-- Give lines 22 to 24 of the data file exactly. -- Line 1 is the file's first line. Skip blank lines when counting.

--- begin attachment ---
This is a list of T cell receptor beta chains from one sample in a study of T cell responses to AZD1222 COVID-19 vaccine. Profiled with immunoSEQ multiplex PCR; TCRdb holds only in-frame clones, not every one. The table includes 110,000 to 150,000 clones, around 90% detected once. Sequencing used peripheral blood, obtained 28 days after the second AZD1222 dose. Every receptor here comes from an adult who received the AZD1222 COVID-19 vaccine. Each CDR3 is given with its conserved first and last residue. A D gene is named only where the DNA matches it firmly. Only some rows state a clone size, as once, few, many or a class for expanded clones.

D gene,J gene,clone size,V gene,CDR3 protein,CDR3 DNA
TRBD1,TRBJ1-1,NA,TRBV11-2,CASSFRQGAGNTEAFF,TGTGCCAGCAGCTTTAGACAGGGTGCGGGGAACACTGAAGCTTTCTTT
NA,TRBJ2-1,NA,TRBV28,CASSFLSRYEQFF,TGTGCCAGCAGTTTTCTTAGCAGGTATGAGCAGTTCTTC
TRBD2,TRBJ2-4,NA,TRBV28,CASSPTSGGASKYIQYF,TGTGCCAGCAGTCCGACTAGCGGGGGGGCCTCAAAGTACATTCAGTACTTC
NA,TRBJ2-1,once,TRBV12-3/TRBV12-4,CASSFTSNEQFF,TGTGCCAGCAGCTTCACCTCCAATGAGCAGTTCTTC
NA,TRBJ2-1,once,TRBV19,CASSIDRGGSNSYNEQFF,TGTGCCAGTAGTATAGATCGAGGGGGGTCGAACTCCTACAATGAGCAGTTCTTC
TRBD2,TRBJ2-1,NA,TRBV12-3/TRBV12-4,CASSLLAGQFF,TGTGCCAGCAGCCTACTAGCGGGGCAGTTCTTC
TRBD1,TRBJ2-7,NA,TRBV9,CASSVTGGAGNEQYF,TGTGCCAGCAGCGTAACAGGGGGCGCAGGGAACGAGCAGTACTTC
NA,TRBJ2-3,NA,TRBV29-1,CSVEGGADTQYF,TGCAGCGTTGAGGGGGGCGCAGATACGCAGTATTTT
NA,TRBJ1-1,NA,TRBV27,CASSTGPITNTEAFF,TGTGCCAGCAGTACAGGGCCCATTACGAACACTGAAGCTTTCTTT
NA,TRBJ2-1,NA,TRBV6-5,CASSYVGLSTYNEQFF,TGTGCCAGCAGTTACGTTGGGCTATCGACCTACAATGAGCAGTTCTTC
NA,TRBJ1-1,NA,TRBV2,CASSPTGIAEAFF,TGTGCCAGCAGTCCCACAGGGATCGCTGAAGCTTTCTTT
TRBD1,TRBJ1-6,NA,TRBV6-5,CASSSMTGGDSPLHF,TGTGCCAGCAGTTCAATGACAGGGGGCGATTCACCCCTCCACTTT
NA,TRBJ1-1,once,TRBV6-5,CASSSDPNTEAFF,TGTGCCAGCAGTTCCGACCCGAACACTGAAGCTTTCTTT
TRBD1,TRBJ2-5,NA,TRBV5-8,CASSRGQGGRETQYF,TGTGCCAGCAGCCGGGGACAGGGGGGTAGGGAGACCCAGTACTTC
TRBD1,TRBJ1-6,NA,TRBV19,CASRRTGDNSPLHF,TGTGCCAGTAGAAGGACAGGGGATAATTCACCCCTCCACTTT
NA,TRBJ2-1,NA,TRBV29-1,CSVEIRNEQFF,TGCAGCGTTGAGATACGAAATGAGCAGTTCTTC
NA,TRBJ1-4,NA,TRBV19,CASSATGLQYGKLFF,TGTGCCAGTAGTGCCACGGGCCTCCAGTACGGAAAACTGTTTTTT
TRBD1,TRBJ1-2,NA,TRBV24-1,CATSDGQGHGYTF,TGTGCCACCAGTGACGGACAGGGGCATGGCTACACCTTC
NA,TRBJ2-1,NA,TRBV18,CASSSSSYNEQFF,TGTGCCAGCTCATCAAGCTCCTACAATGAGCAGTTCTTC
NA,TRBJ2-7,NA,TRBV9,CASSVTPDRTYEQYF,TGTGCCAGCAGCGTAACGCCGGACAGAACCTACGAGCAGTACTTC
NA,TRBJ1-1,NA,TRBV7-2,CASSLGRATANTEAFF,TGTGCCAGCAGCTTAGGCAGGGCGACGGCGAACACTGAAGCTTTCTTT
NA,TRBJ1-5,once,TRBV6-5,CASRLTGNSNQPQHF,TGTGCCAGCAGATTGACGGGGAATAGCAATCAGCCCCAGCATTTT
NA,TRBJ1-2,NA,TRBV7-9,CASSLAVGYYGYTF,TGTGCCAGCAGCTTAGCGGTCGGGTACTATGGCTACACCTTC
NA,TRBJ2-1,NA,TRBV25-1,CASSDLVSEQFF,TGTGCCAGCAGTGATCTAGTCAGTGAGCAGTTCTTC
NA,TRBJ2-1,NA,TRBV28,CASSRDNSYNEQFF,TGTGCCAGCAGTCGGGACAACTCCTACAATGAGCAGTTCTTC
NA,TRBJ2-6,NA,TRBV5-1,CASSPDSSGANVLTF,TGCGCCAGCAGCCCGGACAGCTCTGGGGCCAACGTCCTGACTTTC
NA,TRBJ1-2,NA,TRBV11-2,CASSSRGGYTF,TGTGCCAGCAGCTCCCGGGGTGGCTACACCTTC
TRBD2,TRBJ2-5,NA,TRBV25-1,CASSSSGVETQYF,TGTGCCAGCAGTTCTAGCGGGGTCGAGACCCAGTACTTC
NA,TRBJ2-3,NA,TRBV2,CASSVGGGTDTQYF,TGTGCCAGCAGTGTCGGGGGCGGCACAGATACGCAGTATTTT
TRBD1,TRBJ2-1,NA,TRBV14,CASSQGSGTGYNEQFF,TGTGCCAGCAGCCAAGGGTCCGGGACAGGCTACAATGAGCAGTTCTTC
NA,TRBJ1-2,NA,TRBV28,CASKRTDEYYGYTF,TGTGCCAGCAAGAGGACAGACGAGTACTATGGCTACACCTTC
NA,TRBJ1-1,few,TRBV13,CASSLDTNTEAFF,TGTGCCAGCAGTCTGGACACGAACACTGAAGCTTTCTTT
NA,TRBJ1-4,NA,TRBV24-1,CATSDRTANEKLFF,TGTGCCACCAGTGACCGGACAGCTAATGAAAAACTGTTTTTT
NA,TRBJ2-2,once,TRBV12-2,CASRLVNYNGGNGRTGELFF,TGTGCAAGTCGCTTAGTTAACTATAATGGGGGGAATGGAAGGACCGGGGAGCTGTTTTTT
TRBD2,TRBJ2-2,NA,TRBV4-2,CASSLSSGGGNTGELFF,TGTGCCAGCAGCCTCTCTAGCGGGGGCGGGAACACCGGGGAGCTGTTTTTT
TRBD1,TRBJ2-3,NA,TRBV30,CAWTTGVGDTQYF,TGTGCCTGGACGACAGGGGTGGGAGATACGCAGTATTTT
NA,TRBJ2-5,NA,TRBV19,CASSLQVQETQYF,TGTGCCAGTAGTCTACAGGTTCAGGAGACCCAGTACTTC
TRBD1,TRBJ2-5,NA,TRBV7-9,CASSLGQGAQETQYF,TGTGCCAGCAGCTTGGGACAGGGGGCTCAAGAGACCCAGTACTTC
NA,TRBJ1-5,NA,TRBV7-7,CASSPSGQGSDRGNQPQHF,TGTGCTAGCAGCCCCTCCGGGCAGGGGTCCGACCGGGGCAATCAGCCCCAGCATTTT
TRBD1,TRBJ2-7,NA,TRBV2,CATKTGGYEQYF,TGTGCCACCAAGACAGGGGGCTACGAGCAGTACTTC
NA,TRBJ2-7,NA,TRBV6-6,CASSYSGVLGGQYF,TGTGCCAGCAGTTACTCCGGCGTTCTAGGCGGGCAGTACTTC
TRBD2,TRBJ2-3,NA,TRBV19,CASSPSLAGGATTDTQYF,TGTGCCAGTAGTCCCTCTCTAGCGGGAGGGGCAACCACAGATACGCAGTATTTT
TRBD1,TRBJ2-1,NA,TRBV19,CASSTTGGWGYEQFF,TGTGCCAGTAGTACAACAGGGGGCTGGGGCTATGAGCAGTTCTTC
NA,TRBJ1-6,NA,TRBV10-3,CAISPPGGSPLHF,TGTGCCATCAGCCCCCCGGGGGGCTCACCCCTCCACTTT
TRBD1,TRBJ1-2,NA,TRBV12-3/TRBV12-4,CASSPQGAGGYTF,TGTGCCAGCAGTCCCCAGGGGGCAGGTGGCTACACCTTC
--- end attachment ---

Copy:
NA,TRBJ2-7,NA,TRBV9,CASSVTPDRTYEQYF,TGTGCCAGCAGCGTAACGCCGGACAGAACCTACGAGCAGTACTTC
NA,TRBJ1-1,NA,TRBV7-2,CASSLGRATANTEAFF,TGTGCCAGCAGCTTAGGCAGGGCGACGGCGAACACTGAAGCTTTCTTT
NA,TRBJ1-5,once,TRBV6-5,CASRLTGNSNQPQHF,TGTGCCAGCAGATTGACGGGGAATAGCAATCAGCCCCAGCATTTT